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Former Floyd County coach sentenced to more than three years in prison for sexual abuse of minors

A former Floyd County teacher was sentenced Thursday to three and a half years in prison for crimes involving the sexual abuse of minors while she was their coach and teacher, Kentucky’s attorney general said. Russell Coleman announced.

April Bradford, 51, of Weeksbury, pleaded guilty Nov. 30 to eight counts of third-degree sodomy and 11 counts of first-degree sexual abuse, according to a Coleman news release. Coleman’s office prosecuted the case.

As part of her guilty plea, Bradford admitted that she sexually abused two minors between 1997 and 2007, both of whom she held a position of authority as their coach and teacher during the victims’ middle and high school years.

“The perpetrators who exploit children inflict painful harm that lasts long after the time of their crimes. We in law enforcement must continue to adapt to protect our youth from these predators,” said Coleman.

Bradford was suspended as assistant principal at South Floyd Elementary School when the abuse allegations came to light in 2022.

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In addition to her prison sentence, Bradford will be a lifetime sex offender registrant under the Kentucky Sex Offender Registry, which includes five years of post-incarceration supervision by the Department of Corrections. A condition of the plea was a 10-year interpersonal protection order against Bradford for the benefit of the victims.

Survivors of Bradford’s abuse read statements at the sentencing:

“April Bradford had a terrible impact on my life and caused more damage than good,” Mary Prater said. “She deceived me, my family, our school and everyone in the community. I can hold my head high today knowing that God has given me and Jessica the strength to grow up and make it stop.”

Prater and Jessica Hensley recently told the Herald-Leader they are frustrated that more hasn’t been done to address teachers who prey on students.

“Ever since I realized what my interactions with April really were, I had a burning desire to come forward. I was constantly concerned about the generation of girls who followed me,” Hensley’s sentencing statement said. “This legal journey has been mentally difficult, but I am grateful.”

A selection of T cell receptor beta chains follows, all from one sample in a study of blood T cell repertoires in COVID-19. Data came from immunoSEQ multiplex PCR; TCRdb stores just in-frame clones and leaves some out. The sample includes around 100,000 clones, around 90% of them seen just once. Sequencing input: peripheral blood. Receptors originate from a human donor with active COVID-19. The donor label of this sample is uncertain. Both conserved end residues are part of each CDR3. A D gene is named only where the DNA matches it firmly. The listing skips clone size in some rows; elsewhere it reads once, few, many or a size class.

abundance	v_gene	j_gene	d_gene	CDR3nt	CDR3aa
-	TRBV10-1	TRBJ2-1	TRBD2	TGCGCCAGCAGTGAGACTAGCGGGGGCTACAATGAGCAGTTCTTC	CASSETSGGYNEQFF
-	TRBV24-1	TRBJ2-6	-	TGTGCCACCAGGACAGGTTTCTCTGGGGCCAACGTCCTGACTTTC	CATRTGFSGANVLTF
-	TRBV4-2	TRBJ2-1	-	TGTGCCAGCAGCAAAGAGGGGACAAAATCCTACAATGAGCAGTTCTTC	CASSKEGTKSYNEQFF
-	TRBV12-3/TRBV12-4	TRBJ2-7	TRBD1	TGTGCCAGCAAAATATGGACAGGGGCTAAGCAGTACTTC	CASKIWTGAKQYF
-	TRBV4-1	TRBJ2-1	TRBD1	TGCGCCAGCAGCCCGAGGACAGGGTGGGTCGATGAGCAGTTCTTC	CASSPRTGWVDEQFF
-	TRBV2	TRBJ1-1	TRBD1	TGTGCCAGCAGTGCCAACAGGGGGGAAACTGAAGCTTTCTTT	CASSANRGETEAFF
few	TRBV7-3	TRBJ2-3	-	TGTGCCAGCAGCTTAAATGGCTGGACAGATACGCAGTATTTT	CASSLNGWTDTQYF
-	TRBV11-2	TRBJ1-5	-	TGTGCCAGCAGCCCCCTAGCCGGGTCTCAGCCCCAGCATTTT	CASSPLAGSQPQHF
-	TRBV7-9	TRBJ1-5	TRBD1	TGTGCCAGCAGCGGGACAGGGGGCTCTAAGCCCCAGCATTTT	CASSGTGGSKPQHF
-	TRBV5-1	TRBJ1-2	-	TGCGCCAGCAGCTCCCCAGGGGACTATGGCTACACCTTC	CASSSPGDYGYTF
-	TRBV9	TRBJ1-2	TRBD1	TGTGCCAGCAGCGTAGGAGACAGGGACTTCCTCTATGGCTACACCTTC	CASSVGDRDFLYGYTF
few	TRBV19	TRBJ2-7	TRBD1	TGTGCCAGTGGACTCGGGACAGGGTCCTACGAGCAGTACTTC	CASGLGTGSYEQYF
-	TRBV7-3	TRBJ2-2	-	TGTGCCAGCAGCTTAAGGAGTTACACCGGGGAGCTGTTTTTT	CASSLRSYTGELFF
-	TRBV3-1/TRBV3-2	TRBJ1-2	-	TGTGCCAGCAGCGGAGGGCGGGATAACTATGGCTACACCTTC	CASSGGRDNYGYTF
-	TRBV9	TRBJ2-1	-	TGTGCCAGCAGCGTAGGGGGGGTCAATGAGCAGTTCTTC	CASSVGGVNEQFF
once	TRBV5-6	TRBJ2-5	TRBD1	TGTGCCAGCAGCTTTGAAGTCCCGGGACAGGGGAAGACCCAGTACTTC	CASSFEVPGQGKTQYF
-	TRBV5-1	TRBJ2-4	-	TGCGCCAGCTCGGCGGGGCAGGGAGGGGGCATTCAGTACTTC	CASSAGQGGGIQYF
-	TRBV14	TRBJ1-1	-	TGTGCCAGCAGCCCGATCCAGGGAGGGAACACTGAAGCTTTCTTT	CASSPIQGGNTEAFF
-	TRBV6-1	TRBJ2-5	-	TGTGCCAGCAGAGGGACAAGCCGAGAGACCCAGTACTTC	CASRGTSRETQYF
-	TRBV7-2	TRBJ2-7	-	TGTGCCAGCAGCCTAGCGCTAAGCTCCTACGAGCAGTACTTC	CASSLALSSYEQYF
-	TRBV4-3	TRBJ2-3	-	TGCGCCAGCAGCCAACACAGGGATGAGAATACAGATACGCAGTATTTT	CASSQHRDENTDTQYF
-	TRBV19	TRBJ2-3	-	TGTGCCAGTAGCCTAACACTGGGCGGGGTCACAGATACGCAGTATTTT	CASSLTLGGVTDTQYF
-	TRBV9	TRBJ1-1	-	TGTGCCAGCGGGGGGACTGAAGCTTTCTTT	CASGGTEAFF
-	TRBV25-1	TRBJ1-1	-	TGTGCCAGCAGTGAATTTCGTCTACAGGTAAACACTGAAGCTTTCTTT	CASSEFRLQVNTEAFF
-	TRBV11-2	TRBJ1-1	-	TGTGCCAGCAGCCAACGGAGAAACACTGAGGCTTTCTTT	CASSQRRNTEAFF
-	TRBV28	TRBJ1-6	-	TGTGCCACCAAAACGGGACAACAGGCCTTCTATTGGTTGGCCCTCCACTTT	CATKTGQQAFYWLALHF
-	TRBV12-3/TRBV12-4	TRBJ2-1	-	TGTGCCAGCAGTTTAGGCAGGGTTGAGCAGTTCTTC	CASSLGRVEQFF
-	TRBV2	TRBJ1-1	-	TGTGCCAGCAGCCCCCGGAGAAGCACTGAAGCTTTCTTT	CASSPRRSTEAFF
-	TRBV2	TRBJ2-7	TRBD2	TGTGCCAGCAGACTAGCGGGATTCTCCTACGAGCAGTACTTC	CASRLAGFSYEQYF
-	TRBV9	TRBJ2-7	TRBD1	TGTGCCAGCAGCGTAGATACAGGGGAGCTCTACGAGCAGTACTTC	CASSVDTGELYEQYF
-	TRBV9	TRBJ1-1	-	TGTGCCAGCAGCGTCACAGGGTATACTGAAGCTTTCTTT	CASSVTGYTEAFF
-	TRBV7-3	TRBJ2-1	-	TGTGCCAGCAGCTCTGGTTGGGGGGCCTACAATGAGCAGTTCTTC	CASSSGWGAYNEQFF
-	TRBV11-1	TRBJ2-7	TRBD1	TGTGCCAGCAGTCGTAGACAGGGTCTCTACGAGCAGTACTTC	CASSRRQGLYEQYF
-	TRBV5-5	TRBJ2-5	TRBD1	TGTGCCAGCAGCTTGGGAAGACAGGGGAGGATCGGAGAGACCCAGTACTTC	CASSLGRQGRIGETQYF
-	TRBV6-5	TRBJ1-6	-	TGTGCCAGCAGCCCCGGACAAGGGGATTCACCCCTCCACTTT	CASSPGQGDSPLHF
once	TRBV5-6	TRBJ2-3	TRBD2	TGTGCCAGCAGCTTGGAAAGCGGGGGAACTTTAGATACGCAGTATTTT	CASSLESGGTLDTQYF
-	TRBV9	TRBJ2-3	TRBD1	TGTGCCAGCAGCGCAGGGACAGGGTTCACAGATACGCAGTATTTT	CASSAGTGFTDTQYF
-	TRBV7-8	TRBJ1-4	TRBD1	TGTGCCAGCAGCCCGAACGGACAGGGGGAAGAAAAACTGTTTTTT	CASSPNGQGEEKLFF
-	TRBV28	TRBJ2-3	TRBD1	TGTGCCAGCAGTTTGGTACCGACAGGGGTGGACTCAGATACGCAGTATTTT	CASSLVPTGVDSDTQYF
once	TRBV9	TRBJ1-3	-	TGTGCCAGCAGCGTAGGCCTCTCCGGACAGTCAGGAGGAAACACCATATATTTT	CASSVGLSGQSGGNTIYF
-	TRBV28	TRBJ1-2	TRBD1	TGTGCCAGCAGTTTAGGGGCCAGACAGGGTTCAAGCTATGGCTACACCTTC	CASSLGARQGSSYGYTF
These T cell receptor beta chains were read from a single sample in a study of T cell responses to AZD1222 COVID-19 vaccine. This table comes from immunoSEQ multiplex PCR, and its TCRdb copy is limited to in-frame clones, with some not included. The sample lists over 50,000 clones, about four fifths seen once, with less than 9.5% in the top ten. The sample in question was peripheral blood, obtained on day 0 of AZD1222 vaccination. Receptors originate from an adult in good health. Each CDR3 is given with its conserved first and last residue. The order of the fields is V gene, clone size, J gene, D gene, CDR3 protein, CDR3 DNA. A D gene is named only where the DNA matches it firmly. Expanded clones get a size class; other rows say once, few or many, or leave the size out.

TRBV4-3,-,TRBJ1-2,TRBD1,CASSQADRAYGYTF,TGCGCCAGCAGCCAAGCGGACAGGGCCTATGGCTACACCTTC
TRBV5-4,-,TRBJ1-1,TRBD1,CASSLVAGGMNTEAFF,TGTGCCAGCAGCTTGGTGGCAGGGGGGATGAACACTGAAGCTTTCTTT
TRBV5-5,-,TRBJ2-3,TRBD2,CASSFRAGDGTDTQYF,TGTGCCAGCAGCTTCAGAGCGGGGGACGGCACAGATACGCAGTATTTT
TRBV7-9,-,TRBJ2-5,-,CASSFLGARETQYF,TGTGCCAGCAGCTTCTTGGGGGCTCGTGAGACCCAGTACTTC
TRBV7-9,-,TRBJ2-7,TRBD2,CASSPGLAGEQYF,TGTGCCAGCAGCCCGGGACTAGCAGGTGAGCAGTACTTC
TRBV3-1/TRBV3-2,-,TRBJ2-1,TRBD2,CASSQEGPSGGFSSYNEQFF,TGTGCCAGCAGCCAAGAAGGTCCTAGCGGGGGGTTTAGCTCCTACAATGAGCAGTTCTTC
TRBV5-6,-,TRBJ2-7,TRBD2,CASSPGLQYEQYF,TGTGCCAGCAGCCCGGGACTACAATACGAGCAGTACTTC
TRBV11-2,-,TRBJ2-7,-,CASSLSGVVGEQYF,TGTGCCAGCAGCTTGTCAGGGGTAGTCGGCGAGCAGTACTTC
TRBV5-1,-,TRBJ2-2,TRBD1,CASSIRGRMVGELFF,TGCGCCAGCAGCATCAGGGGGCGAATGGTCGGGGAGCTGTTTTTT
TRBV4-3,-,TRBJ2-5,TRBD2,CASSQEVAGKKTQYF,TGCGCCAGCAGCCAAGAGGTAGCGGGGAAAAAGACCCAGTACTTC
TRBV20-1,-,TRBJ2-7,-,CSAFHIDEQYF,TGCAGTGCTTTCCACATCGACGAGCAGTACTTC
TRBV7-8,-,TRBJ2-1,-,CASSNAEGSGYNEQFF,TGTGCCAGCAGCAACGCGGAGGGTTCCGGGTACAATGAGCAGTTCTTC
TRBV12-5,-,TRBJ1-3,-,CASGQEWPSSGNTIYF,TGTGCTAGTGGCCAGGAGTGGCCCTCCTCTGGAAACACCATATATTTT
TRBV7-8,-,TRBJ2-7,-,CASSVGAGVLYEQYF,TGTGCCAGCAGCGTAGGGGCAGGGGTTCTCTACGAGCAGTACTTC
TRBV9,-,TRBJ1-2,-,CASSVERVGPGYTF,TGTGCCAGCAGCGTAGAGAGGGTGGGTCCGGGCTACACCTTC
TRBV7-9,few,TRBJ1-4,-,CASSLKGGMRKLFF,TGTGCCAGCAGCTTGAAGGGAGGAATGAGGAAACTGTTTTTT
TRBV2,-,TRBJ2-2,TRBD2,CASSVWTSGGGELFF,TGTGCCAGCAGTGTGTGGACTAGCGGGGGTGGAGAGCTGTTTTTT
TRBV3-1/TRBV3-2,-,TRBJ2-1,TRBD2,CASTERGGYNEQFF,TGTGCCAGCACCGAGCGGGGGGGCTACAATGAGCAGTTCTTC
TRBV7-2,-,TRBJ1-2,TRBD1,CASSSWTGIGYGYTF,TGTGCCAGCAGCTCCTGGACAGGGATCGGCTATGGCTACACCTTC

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Coleman said he was grateful to Prater and Hensley for using their “powerful stories to ensure justice was done,” according to the sentencing announcement.

A September 2022 investigation by the Herald-Leader exposed the problem of teacher sexual misconduct in Kentucky. The newspaper obtained 194 cases of teachers who voluntarily surrendered or had their licenses revoked or suspended between 2016 and 2021. Of those, 118 – 61% – have lost their license due to sexual misconduct.

House Bill 275 in the 2024 General Assembly, introduced by House Education Committee Chairman James Tipton, R-Taylorsville, would strengthen a school’s ability to prevent sexual abuse of children by adult staff. It increases reporting requirements for teachers, making it more difficult for teachers previously accused of sexual misconduct to move from school to school.

Under the bill, any previous allegation of sexual misconduct would be kept in the teacher’s file unless proven false. Then it would be removed. Teachers should also receive training on appropriate boundaries between teachers and students. Both Prater and Hensley previously said the legislation was too late.

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The current bill has been approved by the Kentucky House of Representatives, but has not yet been considered in the Senate. A similar bill was proposed in 2023, but was not passed.

Staff writer Beth Musgrave contributed to this report.

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